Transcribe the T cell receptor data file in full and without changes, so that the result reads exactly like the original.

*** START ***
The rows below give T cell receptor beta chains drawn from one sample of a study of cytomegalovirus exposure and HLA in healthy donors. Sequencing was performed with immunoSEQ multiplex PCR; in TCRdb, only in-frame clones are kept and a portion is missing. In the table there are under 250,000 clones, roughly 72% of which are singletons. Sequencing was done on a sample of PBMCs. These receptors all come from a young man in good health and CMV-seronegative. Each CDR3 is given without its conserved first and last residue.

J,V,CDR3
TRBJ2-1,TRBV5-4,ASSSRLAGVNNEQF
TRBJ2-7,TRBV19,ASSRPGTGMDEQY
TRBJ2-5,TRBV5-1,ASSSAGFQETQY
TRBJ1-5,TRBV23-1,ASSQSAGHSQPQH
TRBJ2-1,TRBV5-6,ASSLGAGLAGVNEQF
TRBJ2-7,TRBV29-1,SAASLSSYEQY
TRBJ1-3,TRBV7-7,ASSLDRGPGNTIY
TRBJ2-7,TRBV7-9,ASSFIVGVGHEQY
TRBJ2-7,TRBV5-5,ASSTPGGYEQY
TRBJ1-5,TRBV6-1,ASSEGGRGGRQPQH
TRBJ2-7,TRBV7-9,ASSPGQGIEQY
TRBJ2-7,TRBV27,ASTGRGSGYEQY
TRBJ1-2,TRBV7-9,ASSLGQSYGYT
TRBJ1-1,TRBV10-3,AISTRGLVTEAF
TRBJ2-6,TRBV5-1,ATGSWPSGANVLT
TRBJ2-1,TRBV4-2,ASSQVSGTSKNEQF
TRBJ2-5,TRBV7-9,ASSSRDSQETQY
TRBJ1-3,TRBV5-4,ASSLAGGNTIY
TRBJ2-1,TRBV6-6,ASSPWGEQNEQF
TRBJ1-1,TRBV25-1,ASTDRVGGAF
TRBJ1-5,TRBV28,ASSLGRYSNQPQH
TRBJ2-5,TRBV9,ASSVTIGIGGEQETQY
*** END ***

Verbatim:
The rows below give T cell receptor beta chains drawn from one sample of a study of cytomegalovirus exposure and HLA in healthy donors. Sequencing was performed with immunoSEQ multiplex PCR; in TCRdb, only in-frame clones are kept and a portion is missing. In the table there are under 250,000 clones, roughly 72% of which are singletons. Sequencing was done on a sample of PBMCs. These receptors all come from a young man in good health and CMV-seronegative. Each CDR3 is given without its conserved first and last residue.

J,V,CDR3
TRBJ2-1,TRBV5-4,ASSSRLAGVNNEQF
TRBJ2-7,TRBV19,ASSRPGTGMDEQY
TRBJ2-5,TRBV5-1,ASSSAGFQETQY
TRBJ1-5,TRBV23-1,ASSQSAGHSQPQH
TRBJ2-1,TRBV5-6,ASSLGAGLAGVNEQF
TRBJ2-7,TRBV29-1,SAASLSSYEQY
TRBJ1-3,TRBV7-7,ASSLDRGPGNTIY
TRBJ2-7,TRBV7-9,ASSFIVGVGHEQY
TRBJ2-7,TRBV5-5,ASSTPGGYEQY
TRBJ1-5,TRBV6-1,ASSEGGRGGRQPQH
TRBJ2-7,TRBV7-9,ASSPGQGIEQY
TRBJ2-7,TRBV27,ASTGRGSGYEQY
TRBJ1-2,TRBV7-9,ASSLGQSYGYT
TRBJ1-1,TRBV10-3,AISTRGLVTEAF
TRBJ2-6,TRBV5-1,ATGSWPSGANVLT
TRBJ2-1,TRBV4-2,ASSQVSGTSKNEQF
TRBJ2-5,TRBV7-9,ASSSRDSQETQY
TRBJ1-3,TRBV5-4,ASSLAGGNTIY
TRBJ2-1,TRBV6-6,ASSPWGEQNEQF
TRBJ1-1,TRBV25-1,ASTDRVGGAF
TRBJ1-5,TRBV28,ASSLGRYSNQPQH
TRBJ2-5,TRBV9,ASSVTIGIGGEQETQY